I have always been fascinated with urban planning, as a discipline. I’ve only ever designed and invested in digital design (and more recently, hardware and industrial design), but I’ve found that many principles of good urban planning are also universal truths of good design.
One of the challenges of urban planning is that it is difficult to strike the right balance between structure and serendipity, structure and lack of structure. Ideally, design has just enough structure to encourage a community to behave in an optimal way, without trying to dictate too specifically how something “should” work. The key is that the optimal way should in many cases be decided by the community rather than the planner.
One example where urban plans break down is a “desire path,” a pathway that emerges through the wear and tear of use over a long period of time. I was reminded of this recently while visiting UC Berkeley’s campus, where I came across a grass lawn with a dirt path cutting through the middle of it. The dirt path was the fastest path from one side of the lawn to the other, but there was no official path across the lawn, so students created their own. In fact, there is a whole Flickr group of photos of desire paths.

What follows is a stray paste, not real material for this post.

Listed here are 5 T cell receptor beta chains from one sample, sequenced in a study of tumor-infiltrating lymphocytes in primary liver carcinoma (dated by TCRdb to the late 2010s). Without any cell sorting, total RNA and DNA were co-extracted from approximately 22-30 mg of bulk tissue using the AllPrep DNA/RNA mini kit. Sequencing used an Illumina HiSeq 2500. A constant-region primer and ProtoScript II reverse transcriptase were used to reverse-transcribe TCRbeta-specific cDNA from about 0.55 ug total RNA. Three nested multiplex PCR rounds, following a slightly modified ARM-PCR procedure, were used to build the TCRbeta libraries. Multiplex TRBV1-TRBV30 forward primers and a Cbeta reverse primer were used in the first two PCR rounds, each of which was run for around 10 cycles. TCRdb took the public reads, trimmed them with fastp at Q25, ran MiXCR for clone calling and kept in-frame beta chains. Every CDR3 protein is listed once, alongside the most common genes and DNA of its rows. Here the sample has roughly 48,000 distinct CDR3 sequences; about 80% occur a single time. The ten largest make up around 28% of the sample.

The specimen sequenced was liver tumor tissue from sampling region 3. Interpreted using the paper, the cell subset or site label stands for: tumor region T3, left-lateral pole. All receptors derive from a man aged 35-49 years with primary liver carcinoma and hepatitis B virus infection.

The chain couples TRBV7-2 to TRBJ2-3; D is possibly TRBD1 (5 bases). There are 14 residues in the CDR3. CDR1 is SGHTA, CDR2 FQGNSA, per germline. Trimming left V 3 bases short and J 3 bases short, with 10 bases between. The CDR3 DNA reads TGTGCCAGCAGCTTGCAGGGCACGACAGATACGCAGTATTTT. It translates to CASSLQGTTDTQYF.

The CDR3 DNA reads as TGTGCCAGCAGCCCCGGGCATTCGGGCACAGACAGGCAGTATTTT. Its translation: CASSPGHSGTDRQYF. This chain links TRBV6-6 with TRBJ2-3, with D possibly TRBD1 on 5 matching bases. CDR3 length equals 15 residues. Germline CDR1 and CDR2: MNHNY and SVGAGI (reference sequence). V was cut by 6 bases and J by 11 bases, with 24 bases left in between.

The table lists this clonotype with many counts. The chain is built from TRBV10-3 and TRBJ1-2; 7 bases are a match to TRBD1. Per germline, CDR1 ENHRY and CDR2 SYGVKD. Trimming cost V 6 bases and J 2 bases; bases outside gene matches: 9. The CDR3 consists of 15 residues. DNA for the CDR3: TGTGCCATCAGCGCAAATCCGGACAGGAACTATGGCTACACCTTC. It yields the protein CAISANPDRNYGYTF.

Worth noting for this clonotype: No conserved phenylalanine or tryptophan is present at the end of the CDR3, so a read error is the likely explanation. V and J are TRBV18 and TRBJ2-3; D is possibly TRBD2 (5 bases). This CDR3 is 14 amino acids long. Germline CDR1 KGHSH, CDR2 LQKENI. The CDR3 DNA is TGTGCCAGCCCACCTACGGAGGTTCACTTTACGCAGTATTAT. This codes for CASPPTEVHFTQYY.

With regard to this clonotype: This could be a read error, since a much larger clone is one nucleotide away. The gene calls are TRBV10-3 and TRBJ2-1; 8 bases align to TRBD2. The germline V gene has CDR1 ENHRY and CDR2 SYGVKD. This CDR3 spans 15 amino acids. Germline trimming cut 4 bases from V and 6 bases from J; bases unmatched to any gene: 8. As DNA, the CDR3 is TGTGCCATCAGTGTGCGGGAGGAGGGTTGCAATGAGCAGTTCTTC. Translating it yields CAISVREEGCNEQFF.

In Two Degrees West, Nick Crane writes about a walk he made across England:
"Claire was photographing desire paths… the imprints of ‘foot anarchists’, individuals who had trodden their own routes into the landscape, regardless of the intentions of government, planners and engineers… They were expressions of free will, ‘paths with a passion’, an alternative to the strictures of railings, fences and walls that turned individuals into powerless apathetic automatons. On desire paths you could break out, explore,’feel your way across the landscape’."
In any sort of design, there needs to be just the right balance between structure and serendipity.
Maybe the campus planners would benefit from creating no paths initially, and seeing where the optimal paths should be placed. Let the customer tell you what they want and what makes them happy. It’s okay to admit that you don’t know the answer initially.
Will you build what people actually want, or stay dogmatic in the face of desire paths?